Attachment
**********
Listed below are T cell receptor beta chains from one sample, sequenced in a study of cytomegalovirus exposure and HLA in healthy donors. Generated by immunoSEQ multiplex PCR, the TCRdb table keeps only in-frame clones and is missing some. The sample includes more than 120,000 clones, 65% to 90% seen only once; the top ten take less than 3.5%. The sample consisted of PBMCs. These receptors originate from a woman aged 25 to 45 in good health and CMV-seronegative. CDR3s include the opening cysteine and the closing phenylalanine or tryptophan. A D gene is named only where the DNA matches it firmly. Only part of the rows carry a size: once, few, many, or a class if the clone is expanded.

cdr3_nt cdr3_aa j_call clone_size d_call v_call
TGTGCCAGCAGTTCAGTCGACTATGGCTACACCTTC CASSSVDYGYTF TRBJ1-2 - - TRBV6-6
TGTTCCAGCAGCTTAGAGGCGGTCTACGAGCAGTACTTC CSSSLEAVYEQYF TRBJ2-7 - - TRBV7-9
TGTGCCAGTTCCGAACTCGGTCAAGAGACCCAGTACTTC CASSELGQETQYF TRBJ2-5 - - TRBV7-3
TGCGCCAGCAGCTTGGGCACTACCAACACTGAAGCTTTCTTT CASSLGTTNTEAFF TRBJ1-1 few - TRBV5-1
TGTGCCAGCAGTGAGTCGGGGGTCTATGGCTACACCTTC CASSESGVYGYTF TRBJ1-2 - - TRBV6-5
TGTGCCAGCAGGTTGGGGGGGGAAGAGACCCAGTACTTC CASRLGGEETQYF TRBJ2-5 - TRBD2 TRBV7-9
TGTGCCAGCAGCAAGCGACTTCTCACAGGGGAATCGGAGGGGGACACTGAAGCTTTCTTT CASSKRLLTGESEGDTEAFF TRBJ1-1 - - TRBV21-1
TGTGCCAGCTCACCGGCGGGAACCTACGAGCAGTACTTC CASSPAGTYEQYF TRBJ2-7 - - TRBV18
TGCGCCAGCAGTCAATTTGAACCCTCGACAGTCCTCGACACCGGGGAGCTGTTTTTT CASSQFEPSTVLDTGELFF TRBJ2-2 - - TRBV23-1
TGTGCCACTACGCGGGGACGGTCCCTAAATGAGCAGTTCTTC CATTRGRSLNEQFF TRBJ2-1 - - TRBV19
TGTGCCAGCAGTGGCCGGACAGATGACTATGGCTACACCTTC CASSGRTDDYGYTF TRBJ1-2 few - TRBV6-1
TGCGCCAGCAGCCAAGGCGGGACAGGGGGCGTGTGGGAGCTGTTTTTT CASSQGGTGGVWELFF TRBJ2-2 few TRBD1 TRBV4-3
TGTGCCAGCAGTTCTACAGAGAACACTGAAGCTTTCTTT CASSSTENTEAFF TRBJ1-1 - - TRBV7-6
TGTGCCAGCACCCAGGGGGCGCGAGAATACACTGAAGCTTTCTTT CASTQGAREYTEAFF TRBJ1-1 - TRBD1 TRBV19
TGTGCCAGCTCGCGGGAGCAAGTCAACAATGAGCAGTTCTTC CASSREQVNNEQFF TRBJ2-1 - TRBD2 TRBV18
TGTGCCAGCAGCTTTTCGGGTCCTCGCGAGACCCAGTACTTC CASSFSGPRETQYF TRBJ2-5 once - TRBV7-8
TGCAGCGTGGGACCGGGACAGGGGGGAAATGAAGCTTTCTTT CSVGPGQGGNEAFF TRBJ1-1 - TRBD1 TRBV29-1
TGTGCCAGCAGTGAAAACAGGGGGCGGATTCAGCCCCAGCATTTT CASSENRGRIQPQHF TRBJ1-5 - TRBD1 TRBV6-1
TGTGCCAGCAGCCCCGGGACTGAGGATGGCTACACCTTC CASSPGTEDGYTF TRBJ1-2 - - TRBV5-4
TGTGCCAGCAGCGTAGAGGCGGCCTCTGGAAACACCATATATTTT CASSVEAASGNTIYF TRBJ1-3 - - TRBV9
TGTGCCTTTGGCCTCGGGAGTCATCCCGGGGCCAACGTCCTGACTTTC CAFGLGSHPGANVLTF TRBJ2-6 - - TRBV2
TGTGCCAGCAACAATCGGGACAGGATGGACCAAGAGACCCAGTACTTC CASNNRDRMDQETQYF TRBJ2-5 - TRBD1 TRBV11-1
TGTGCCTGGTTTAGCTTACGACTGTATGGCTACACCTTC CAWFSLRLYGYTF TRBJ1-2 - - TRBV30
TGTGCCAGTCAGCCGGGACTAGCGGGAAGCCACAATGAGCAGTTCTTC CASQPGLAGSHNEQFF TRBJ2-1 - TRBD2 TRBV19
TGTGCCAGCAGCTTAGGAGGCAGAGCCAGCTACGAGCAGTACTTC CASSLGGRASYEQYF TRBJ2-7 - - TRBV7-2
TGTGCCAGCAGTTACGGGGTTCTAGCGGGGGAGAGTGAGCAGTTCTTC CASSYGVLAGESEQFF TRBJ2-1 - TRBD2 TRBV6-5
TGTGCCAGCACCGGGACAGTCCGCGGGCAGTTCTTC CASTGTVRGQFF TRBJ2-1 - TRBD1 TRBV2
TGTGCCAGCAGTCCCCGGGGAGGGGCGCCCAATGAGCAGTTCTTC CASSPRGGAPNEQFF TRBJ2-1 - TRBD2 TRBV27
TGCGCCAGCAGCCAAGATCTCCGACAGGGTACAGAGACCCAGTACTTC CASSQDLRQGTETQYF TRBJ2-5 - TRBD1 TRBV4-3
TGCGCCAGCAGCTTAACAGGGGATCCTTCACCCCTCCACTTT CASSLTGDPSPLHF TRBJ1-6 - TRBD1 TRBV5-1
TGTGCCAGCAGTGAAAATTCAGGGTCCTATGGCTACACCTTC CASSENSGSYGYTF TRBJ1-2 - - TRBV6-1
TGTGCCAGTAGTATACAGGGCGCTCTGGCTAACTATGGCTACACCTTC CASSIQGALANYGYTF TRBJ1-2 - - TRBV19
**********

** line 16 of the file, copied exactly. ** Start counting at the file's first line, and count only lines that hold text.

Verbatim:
TGTGCCAGCACCCAGGGGGCGCGAGAATACACTGAAGCTTTCTTT CASTQGAREYTEAFF TRBJ1-1 - TRBD1 TRBV19